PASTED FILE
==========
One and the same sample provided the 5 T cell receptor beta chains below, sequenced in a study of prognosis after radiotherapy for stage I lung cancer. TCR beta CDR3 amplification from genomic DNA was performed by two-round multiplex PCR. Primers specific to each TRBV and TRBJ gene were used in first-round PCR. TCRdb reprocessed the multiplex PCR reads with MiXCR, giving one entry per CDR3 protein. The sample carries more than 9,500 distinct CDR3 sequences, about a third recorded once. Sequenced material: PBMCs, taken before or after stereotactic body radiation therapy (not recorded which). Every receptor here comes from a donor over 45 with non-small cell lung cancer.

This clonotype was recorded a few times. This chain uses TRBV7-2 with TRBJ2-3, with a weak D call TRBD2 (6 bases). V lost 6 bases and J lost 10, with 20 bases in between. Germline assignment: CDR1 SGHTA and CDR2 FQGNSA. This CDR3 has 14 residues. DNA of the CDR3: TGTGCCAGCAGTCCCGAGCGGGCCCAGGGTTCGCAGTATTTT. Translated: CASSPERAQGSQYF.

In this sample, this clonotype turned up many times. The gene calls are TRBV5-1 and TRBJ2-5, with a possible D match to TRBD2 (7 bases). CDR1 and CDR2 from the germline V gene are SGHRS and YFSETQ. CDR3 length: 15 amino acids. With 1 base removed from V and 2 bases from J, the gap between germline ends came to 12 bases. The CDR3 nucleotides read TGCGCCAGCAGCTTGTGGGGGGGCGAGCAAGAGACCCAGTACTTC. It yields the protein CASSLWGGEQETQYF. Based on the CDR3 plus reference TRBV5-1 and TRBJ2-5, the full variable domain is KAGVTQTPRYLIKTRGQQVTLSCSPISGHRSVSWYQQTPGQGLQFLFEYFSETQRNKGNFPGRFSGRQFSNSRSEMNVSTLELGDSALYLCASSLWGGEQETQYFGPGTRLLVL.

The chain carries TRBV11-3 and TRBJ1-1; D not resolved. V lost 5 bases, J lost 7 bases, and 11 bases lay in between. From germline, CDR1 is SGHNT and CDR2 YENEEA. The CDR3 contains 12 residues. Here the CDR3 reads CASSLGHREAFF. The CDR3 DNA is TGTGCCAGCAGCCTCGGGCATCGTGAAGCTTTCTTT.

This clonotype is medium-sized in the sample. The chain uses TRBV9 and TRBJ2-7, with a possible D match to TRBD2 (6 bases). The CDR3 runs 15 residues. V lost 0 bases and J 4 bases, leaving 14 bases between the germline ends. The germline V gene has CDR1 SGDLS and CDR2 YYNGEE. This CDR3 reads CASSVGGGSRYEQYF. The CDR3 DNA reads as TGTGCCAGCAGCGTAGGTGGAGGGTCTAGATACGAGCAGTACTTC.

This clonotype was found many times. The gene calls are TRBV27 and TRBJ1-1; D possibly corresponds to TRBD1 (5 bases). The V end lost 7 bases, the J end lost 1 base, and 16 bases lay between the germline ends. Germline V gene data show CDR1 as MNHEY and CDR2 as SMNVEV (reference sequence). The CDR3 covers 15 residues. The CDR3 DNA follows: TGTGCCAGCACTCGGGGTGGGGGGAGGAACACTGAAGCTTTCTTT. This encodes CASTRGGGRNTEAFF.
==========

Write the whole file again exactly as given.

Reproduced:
One and the same sample provided the 5 T cell receptor beta chains below, sequenced in a study of prognosis after radiotherapy for stage I lung cancer. TCR beta CDR3 amplification from genomic DNA was performed by two-round multiplex PCR. Primers specific to each TRBV and TRBJ gene were used in first-round PCR. TCRdb reprocessed the multiplex PCR reads with MiXCR, giving one entry per CDR3 protein. The sample carries more than 9,500 distinct CDR3 sequences, about a third recorded once. Sequenced material: PBMCs, taken before or after stereotactic body radiation therapy (not recorded which). Every receptor here comes from a donor over 45 with non-small cell lung cancer.

This clonotype was recorded a few times. This chain uses TRBV7-2 with TRBJ2-3, with a weak D call TRBD2 (6 bases). V lost 6 bases and J lost 10, with 20 bases in between. Germline assignment: CDR1 SGHTA and CDR2 FQGNSA. This CDR3 has 14 residues. DNA of the CDR3: TGTGCCAGCAGTCCCGAGCGGGCCCAGGGTTCGCAGTATTTT. Translated: CASSPERAQGSQYF.

In this sample, this clonotype turned up many times. The gene calls are TRBV5-1 and TRBJ2-5, with a possible D match to TRBD2 (7 bases). CDR1 and CDR2 from the germline V gene are SGHRS and YFSETQ. CDR3 length: 15 amino acids. With 1 base removed from V and 2 bases from J, the gap between germline ends came to 12 bases. The CDR3 nucleotides read TGCGCCAGCAGCTTGTGGGGGGGCGAGCAAGAGACCCAGTACTTC. It yields the protein CASSLWGGEQETQYF. Based on the CDR3 plus reference TRBV5-1 and TRBJ2-5, the full variable domain is KAGVTQTPRYLIKTRGQQVTLSCSPISGHRSVSWYQQTPGQGLQFLFEYFSETQRNKGNFPGRFSGRQFSNSRSEMNVSTLELGDSALYLCASSLWGGEQETQYFGPGTRLLVL.

The chain carries TRBV11-3 and TRBJ1-1; D not resolved. V lost 5 bases, J lost 7 bases, and 11 bases lay in between. From germline, CDR1 is SGHNT and CDR2 YENEEA. The CDR3 contains 12 residues. Here the CDR3 reads CASSLGHREAFF. The CDR3 DNA is TGTGCCAGCAGCCTCGGGCATCGTGAAGCTTTCTTT.

This clonotype is medium-sized in the sample. The chain uses TRBV9 and TRBJ2-7, with a possible D match to TRBD2 (6 bases). The CDR3 runs 15 residues. V lost 0 bases and J 4 bases, leaving 14 bases between the germline ends. The germline V gene has CDR1 SGDLS and CDR2 YYNGEE. This CDR3 reads CASSVGGGSRYEQYF. The CDR3 DNA reads as TGTGCCAGCAGCGTAGGTGGAGGGTCTAGATACGAGCAGTACTTC.

This clonotype was found many times. The gene calls are TRBV27 and TRBJ1-1; D possibly corresponds to TRBD1 (5 bases). The V end lost 7 bases, the J end lost 1 base, and 16 bases lay between the germline ends. Germline V gene data show CDR1 as MNHEY and CDR2 as SMNVEV (reference sequence). The CDR3 covers 15 residues. The CDR3 DNA follows: TGTGCCAGCACTCGGGGTGGGGGGAGGAACACTGAAGCTTTCTTT. This encodes CASTRGGGRNTEAFF.